Archaeological finds include bones and skulls from the 11th century cemetery which was discovered under the market square. Be warned that visitor numbers are limited and at busy times of year it’s best to buy timed tickets either online or at the information office.


WAWEL HILL (Royal Castle and Cathedral)

Overlooking the town, above the River Vistula, Wawel Hill is steeped in history. Political and cultural centre of Poland, Wawel castle was the official residence of the Polish royal rulers until the capital moved to Warsaw in 1596. Each monarch left his mark, expanding the complex and adding to the treasures within. A beautifully proportioned, arcaded courtyard survives from the Renaissance palace, designed by Italian architects. A tour inside reveals the sumptuous State Rooms and Royal Private Apartments, with magnificent French and Flemish 16th century tapestries, fine art and antiques, and a Treasury and Armoury Museum. Leonardo’s famous Lady with an Ermine (see below) will hang in the west wing until 2014. 


The cathedral nearby is a hotch-potch of styles but what it lacks in architectural homogeneity is more than compensated by its great wealth of history. The most important church in Poland, it saw the coronation of almost every Polish king and queen and its chapels and vaults house the tombs of monarchs, statesmen, national heroes, great poets and Church dignitaries. Pride of place goes to the grandiose tomb of the 11th century Bishop of Krakow, St Stanislaw, to whom the church is dedicated. Another famous Bishop of Krakow was Karol Wojtyla, who became Pope John Paul II and presided here for ten years. The most recent burial was that of the late President Lech Kaczynski and his wife following the tragic plane crash in 2010 which killed many of Poland’s political and military elite.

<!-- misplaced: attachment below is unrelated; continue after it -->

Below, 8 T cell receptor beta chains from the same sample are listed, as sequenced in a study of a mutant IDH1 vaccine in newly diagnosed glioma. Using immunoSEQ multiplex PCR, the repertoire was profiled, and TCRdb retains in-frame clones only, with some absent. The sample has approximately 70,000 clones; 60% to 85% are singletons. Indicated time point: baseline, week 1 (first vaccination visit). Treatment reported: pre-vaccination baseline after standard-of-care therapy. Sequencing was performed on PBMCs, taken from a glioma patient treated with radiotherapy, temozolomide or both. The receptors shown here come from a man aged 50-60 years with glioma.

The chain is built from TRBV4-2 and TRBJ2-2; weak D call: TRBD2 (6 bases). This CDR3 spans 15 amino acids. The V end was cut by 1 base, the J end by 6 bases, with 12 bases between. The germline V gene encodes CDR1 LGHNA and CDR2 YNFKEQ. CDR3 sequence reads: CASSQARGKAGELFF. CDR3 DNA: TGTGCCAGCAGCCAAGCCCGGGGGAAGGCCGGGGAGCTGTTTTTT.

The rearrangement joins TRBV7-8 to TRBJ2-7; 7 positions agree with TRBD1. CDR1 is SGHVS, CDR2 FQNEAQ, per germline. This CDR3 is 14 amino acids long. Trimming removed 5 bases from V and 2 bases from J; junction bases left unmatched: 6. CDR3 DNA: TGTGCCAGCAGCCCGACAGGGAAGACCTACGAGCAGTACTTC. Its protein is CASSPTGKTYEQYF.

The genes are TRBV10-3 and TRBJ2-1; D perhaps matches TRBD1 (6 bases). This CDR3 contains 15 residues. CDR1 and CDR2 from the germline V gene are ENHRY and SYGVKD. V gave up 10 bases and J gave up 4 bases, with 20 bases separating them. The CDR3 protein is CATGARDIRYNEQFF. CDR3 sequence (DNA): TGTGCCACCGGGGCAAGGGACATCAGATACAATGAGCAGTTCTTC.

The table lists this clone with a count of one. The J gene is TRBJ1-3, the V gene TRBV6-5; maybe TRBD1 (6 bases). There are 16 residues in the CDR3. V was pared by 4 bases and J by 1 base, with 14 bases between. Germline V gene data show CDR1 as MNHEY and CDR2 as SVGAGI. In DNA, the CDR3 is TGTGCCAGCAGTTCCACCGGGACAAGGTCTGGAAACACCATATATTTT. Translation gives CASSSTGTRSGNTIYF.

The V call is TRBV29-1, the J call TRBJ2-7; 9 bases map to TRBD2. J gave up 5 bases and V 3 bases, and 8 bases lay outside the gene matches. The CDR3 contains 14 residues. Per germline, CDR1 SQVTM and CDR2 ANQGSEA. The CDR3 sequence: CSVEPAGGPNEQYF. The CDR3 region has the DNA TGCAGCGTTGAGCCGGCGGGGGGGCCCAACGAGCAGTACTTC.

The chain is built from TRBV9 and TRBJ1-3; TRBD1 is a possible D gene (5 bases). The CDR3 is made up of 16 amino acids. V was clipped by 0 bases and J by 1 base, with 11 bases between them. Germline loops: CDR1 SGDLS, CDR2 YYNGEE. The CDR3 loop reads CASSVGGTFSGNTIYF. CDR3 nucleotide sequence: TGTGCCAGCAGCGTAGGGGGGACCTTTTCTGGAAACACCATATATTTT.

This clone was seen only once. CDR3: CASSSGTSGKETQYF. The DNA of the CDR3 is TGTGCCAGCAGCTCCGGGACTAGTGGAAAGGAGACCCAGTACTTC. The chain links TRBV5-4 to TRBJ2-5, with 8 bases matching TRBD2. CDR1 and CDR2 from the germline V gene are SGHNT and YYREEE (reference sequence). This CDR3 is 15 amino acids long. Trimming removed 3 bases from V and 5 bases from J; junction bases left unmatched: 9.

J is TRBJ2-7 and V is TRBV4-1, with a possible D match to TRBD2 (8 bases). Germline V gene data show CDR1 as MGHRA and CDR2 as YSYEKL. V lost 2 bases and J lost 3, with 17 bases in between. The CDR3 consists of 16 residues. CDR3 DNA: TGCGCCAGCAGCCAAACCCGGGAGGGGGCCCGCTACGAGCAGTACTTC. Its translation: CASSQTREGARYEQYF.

In summer a challenging climb up a series of staircases is rewarded by fine views and a close-up view of the Sigismund Bell. This weighs nearly 13 tonnes, requires 12 bellringers and can be heard from 50km – or so they say.


You could happily spend a whole day at Wawel Hill but if time is limited take in the exterior of the castle, the State Rooms and the cathedral. 




Don’t miss Leonardo da Vinci’s exquisite painting of the Lady with an Ermine. It is one of only four female portraits by the artist and depicts the mistress of Ludovico Sforza, Duke of Milan. The portrait arrived in Poland in 1800 when Prince Adam Czartoryski decided to incorporate it into the family collection. The elusive and well-travelled lady was hidden from the Russian army in 1830, then sent to Dresden and Paris, returning to Krakow in 1882. The Nazis seized her in 1939 and sent her to Berlin but she was reinstated to Krakow in 1946. When the Czartoryski Museum, her official home, was closed for restoration in 2010 she graced galleries abroad. Now she is back in Krakow and will hang in the west wing of Wawel Castle until the museum reopens (estimated 2014).


Find out what Susie recommends outside Krakow city centre.

Plan your trip to Krakow

Krakow travel guide 

To read the full lowdown on where to go and what to do in Krakow, buy our brand-new Berlitz Pocket Guide to Krakow.

And for practical advice on building a trip to the city, you can also visit our online guide to Krakow